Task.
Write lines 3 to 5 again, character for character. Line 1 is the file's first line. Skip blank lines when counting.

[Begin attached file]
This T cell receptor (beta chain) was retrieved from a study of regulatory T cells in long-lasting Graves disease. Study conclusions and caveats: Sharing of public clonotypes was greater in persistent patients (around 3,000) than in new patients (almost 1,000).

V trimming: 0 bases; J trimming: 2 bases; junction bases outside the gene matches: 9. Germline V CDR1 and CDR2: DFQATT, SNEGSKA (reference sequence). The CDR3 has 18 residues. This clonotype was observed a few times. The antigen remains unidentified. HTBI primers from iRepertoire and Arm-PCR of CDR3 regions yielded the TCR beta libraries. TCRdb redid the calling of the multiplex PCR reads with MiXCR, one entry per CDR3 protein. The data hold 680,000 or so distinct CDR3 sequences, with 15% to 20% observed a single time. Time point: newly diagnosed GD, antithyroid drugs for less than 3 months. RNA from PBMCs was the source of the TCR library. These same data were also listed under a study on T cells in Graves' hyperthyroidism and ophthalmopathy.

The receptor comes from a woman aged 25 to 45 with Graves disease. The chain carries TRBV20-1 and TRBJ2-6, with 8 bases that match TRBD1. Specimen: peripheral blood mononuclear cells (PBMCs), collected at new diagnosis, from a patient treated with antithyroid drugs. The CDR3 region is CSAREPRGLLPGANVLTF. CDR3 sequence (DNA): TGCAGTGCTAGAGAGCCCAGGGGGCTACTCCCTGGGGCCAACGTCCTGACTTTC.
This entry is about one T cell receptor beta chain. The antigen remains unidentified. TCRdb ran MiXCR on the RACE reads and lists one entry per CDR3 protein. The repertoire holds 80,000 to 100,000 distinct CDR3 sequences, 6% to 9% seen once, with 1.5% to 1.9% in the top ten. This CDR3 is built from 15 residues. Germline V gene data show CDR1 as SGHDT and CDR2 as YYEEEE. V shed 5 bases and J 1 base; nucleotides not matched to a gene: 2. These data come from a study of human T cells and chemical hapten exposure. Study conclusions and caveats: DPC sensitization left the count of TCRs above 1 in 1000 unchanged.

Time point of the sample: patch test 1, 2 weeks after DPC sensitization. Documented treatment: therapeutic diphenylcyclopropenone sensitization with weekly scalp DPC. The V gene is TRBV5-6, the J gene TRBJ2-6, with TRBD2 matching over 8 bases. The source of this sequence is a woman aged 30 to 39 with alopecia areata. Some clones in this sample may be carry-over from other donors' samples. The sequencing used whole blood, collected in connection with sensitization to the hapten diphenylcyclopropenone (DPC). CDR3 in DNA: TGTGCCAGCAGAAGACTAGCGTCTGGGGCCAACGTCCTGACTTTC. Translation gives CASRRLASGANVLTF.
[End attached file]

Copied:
The receptor comes from a woman aged 25 to 45 with Graves disease. The chain carries TRBV20-1 and TRBJ2-6, with 8 bases that match TRBD1. Specimen: peripheral blood mononuclear cells (PBMCs), collected at new diagnosis, from a patient treated with antithyroid drugs. The CDR3 region is CSAREPRGLLPGANVLTF. CDR3 sequence (DNA): TGCAGTGCTAGAGAGCCCAGGGGGCTACTCCCTGGGGCCAACGTCCTGACTTTC.
This entry is about one T cell receptor beta chain. The antigen remains unidentified. TCRdb ran MiXCR on the RACE reads and lists one entry per CDR3 protein. The repertoire holds 80,000 to 100,000 distinct CDR3 sequences, 6% to 9% seen once, with 1.5% to 1.9% in the top ten. This CDR3 is built from 15 residues. Germline V gene data show CDR1 as SGHDT and CDR2 as YYEEEE. V shed 5 bases and J 1 base; nucleotides not matched to a gene: 2. These data come from a study of human T cells and chemical hapten exposure. Study conclusions and caveats: DPC sensitization left the count of TCRs above 1 in 1000 unchanged.

Time point of the sample: patch test 1, 2 weeks after DPC sensitization. Documented treatment: therapeutic diphenylcyclopropenone sensitization with weekly scalp DPC. The V gene is TRBV5-6, the J gene TRBJ2-6, with TRBD2 matching over 8 bases. The source of this sequence is a woman aged 30 to 39 with alopecia areata. Some clones in this sample may be carry-over from other donors' samples. The sequencing used whole blood, collected in connection with sensitization to the hapten diphenylcyclopropenone (DPC). CDR3 in DNA: TGTGCCAGCAGAAGACTAGCGTCTGGGGCCAACGTCCTGACTTTC. Translation gives CASRRLASGANVLTF.